The hidden benefits of adding bonds

Alwyn Hung

It is often noted during times of equity market volatility that investing in fixed income within a diversified investment portfolio is money well invested. This is because fixed income is usually negatively correlated to more volatile asset classes such as equities. However, this has been known to break down on occasions.

None more so than during times of market stress or abnormal market conditions, when the benefit of negative correlation to a volatile equity market is most required. A good example of this was during the GFC, when bond, credit and equity markets were all positively correlated during the market crash. It begs the question of why an exposure to fixed income is even necessary?

The hidden benefits of adding bonds

Unequivocally, fixed income should always be a key component of a balanced investment portfolio. It is as important as having risk (equity, credit and alternative assets) embedded in the portfolio, as well as a component of liquidity (cash).

The key reason for having exposure to fixed income is less to do with correlation, and more to do with a higher degree of predictability over cash flow (and capital return). This measurable “predictability” still provides a necessary 'volatility-dampening-effect in times of correlated volatility.

The term “carry” is frequently used when fixed income investment managers discuss different components of performance attribution. In the fixed income world, carry is another term for the coupon cash flow that an investor receives from their fixed income investments.

The issuer of a fixed income security has a contractual obligation to pay coupons (i.e. make interest payments) on the money borrowed from investors over the life of the bond. This certainty of cashflow is reflected daily in the bond’s “dirty” price through an accrued interest calculation (N.B. the “clean” price of a bond excludes the accrued interest). Therefore, this legal obligation by the issuer of the security permits the market to trade on the basis of certainty.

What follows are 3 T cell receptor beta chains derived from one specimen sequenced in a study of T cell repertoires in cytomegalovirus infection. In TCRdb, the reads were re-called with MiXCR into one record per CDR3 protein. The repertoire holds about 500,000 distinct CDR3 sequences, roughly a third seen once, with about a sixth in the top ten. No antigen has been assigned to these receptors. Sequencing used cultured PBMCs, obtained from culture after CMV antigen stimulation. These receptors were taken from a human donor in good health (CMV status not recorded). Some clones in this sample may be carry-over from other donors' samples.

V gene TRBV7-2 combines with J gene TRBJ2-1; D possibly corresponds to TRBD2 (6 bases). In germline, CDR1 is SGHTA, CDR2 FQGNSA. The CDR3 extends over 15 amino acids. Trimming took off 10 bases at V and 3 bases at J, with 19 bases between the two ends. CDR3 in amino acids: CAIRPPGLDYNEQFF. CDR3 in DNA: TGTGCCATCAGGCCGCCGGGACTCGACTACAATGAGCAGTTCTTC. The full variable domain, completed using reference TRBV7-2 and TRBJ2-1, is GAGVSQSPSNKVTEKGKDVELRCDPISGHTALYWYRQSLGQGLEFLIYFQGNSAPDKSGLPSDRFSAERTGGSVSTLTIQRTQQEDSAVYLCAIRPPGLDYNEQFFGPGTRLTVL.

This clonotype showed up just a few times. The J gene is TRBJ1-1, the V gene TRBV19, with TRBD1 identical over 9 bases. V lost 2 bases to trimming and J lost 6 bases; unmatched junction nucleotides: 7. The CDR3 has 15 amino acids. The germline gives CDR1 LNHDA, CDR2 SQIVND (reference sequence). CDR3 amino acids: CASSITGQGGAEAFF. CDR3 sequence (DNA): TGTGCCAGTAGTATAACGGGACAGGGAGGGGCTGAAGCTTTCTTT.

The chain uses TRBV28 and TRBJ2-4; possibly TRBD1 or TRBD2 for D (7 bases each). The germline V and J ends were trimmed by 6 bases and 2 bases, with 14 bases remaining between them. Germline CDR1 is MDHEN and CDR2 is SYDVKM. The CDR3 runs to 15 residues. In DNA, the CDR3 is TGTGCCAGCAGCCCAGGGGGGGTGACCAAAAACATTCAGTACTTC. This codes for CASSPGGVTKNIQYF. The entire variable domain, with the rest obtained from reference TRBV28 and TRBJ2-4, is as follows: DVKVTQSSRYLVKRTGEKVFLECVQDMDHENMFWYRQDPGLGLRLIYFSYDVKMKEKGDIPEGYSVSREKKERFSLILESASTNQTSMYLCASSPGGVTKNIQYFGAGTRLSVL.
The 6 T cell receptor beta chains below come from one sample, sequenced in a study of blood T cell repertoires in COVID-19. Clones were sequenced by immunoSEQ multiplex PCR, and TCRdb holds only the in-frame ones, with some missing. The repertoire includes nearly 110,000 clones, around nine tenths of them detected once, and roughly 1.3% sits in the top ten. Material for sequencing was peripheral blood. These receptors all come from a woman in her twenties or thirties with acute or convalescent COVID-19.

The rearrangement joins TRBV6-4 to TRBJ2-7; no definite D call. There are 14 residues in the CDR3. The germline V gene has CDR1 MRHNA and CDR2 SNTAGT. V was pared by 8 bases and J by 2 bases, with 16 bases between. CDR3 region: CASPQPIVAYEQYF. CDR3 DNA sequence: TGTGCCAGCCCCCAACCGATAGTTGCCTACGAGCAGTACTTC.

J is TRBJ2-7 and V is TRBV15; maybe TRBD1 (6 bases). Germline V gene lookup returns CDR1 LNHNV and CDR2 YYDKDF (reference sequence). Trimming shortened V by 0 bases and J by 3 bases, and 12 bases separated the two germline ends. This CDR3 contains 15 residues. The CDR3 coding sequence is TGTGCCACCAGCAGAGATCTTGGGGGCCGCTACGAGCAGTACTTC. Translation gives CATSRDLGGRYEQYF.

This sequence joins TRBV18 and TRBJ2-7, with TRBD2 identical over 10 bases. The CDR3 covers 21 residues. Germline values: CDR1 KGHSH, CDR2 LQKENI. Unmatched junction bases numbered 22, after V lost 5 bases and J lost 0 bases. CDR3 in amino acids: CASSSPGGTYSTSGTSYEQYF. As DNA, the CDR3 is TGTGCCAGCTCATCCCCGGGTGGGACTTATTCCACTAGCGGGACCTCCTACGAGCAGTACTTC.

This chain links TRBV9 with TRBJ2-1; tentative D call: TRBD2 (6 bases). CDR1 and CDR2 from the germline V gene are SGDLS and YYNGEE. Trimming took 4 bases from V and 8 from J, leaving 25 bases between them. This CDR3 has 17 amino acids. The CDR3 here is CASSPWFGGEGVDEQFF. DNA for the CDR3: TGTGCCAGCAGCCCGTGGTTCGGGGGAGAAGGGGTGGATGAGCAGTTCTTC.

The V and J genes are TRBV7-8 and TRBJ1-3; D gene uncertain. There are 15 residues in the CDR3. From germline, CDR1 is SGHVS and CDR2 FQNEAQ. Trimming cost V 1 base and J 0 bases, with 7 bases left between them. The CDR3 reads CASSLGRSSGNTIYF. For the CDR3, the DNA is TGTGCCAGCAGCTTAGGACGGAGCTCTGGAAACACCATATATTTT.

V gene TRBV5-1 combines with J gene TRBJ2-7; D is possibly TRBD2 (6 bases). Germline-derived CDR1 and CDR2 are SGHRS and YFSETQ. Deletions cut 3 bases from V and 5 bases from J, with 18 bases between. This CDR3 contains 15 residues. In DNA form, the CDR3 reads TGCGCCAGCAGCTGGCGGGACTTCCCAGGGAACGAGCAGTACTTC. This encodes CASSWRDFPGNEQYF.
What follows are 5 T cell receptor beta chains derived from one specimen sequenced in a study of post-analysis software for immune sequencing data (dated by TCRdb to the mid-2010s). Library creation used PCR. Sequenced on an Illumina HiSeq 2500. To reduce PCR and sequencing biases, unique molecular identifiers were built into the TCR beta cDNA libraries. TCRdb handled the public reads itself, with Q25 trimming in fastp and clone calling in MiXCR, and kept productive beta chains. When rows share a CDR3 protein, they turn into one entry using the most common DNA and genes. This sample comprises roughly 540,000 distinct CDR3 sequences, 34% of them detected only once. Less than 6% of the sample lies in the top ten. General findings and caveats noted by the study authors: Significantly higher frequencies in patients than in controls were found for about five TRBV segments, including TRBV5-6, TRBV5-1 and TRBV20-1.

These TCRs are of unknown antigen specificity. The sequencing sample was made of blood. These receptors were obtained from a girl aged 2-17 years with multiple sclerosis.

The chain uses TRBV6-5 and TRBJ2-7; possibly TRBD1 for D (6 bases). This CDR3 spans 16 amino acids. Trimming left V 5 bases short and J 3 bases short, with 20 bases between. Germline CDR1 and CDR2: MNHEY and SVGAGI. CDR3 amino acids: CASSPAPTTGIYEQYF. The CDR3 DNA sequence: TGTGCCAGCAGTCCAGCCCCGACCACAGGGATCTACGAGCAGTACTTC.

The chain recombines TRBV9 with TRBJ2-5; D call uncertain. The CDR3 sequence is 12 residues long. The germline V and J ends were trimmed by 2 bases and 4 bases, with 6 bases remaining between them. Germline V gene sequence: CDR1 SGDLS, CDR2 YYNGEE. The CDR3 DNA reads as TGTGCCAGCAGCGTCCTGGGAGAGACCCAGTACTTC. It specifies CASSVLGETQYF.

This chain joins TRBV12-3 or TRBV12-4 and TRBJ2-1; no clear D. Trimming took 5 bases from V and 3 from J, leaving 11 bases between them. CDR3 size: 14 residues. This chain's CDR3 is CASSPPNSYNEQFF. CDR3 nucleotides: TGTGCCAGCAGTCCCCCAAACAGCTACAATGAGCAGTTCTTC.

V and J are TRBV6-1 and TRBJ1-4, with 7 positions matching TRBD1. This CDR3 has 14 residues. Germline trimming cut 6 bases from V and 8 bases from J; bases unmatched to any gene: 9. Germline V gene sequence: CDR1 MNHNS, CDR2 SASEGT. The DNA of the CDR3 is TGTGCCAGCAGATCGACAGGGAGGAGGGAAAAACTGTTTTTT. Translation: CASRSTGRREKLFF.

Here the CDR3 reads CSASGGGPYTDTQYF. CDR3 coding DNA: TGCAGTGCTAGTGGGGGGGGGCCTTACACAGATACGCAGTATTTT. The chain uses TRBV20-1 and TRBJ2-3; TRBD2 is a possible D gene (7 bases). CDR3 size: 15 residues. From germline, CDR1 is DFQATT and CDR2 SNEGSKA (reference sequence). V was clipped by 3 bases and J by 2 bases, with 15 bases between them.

While the capital price of a bond can rally or sell off based on the market’s perception of the issuer’s capability to honour its debt obligations, a fixed income price has a positive bias through the accounting of accrued interest. Any downside pressure on an investor’s portfolio is dampened via this predictable positive cashflow associated with a fixed income security or portfolio.

The volatility dampening benefits to an investment portfolio can be seen in the chart below. The chart compares the total return performance of Commonwealth Bank of Australia (CBA) shares (including dividends), against a CBA senior bond paying a 3.895% semi-annual coupon. To simulate a very simple multi-asset class investment portfolio, we combine the performance of both the equity and the senior bond in a 50:50 portfolio, as shown by the grey line.

As a direct result of the CBA senior bond’s carry (together with a finite date for CBA to repay its debt obligation), the bond’s standard deviation is 4 times lower than that of CBA equity. This is reflected in the relatively stable orange line. When including the senior bond in the 50:50 portfolio, the volatility dampening effect on CBA shares results in the standard deviation being halved.

Regardless of the equity-bond negative correlation relationship being intact or breaking down, fixed income still has an important volatility-dampening role to play in a balanced investment portfolio, primarily because of the positive effects of carry.

This article is prepared by Mason Stevens Limited (Mason Stevens) ABN 91 141 447 207 AFSL 351578 and is general advice only and does not take into consideration yours or your client’s personal objectives, financial circumstances or needs and should not be relied upon as personal advice. You should consider this information, along with all of your other investments and strategies when assessing the appropriateness of the information to your individual circumstances. Securities, by nature, rise and fall and as a result investing in securities including derivatives involve risk. Past performance is not a reliable indicator of future performance and may not be achieved in the future. Mason Stevens and its associates and their respective directors and other staff each declare that they may hold interests in securities and/or earn fees or other benefits from transactions arising as a result of information contained in this article.

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Mr T

love to see the same chart but across the GFC to see the bond SD at that time. that would seem to be the more powerful chart, because it is in times of stress that the SD really matters

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